At the Angelus, Pope Francis asked twice to pray for "the civilian victims of the war". “It is unacceptable that so many defenseless persons – among them many small children – must pay the price for conflict”. Sadly, “so much injustice, violence and daily wickedness are born from the idea of behaving as masters of the lives of others."
Vatican City (AsiaNews) – Pope Francis has issued yet another appeal and call for prayer for Syria, especially for the people of Aleppo. Once Syria’s economic heart, the city recently saw renewed fighting between rebel and government forces, as the former seek to regain control of some areas of the city recently taken by the army.
Speaking after the Angelus, mentioning "reports of civilian victims of war," the pope said, " It is unacceptable that so many defenseless persons – among them many small children – must pay the price for conflict – for the closure of the hearts and the want of a will for peace among the powerful.”
Addressing the pilgrims present, he added, "Let us draw near to our Syrian brothers and sisters with prayer and solidarity. Let us entrust them to the maternal protection of the Virgin Mary. Let us pray silently and then say Hail Mary.” After a few moments of silence, he recited the Marian prayer with everyone else.
Earlier, the pope had commented the Gospel reading of the day (Nineteenth Sunday in Ordinary Time, C) concerning three parables on vigilance (Lk, 12:32-48).
"The first,” he explained, “is the parable of the servants who wait during the night for the return of the master. ‘Blessed are those servants whom the master finds vigilant on his arrival’ (v. 37). It is the blessedness of waiting with faith for the Lord, of getting ready in an attitude of service. He becomes present every day, knocking on the door of our heart. And blessed will be those who open it because they will have a great reward: for the Lord himself will be the servant of his servants; in the great feast of his Kingdom, he will himself serve them.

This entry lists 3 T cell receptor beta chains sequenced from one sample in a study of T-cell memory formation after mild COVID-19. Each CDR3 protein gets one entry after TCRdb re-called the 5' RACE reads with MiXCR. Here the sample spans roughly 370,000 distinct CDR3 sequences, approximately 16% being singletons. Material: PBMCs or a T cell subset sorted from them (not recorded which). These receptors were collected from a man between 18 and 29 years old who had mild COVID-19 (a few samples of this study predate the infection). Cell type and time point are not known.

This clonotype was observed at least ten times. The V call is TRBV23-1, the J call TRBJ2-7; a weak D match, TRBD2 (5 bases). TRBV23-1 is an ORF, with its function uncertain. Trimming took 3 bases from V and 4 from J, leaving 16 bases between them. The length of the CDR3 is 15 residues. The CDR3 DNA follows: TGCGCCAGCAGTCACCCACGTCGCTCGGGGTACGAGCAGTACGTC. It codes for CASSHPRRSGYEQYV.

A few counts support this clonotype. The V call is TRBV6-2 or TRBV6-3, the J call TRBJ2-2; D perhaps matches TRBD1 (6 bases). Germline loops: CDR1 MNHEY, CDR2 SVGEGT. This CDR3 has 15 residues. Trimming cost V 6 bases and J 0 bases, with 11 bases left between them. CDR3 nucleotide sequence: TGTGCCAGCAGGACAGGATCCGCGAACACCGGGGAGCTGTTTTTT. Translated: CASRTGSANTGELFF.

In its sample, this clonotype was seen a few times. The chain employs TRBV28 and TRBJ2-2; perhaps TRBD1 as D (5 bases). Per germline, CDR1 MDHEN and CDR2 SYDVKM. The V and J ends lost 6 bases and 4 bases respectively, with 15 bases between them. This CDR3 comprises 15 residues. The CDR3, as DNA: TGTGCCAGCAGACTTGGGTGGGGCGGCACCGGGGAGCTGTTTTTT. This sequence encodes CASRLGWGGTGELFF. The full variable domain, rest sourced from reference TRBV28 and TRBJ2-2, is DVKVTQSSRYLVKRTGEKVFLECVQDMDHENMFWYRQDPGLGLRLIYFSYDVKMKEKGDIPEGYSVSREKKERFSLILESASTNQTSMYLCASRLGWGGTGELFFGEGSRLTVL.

“With this parable, set at night, Jesus promises life as a vigil of diligent waiting, which is a prelude to the bright day of eternity. To access it one has to be ready, alert and committed to the service of others, in the comforting perspective that ‘Beyond’ it will not be us who serve God, but he himself will welcome us to his table. Come to think of it, this happens already today every time we meet the Lord in prayer, or in serving the poor, especially in the Eucharist, where he prepares a feast to feed us with his Word and Body.”
The second parable has as image that of the unexpected coming of the thief. This requires vigilance. In fact, Jesus says, ‘You also must be prepared, for at an hour you do not expect, the Son of Man will come’ (v. 40). The disciple is the one who waits for the Lord and his Kingdom.”
The Gospel clarifies this perspective in the third parable, about the steward of a house after the departure of the master. In the first case, the steward performs his duties faithfully and receives the reward. In the second case, the steward abuses his authority and beats the servants, so, upon the sudden return of the master, he is punished. This case describes a frequent situation even today: so much injustice, violence and daily wickedness are born from the idea of behaving as masters of the lives of others. We instead have only one master, who calls himself Father."
“Jesus,” the pope said, “today reminds us that the expectation of eternal beatitude does not dispense us from our responsibility to work for a more just and more habitable world. Indeed, it is precisely this, our hope of possessing the Kingdom in eternity, which encourages us to work towards improving the conditions of life on earth, especially those of our weakest brothers and sisters.
“May the Virgin Mary help us to be persons and communities not focused on the present, or, worse, the nostalgic about the past, but turned towards the future of God, towards the encounter with him, our life and our hope.”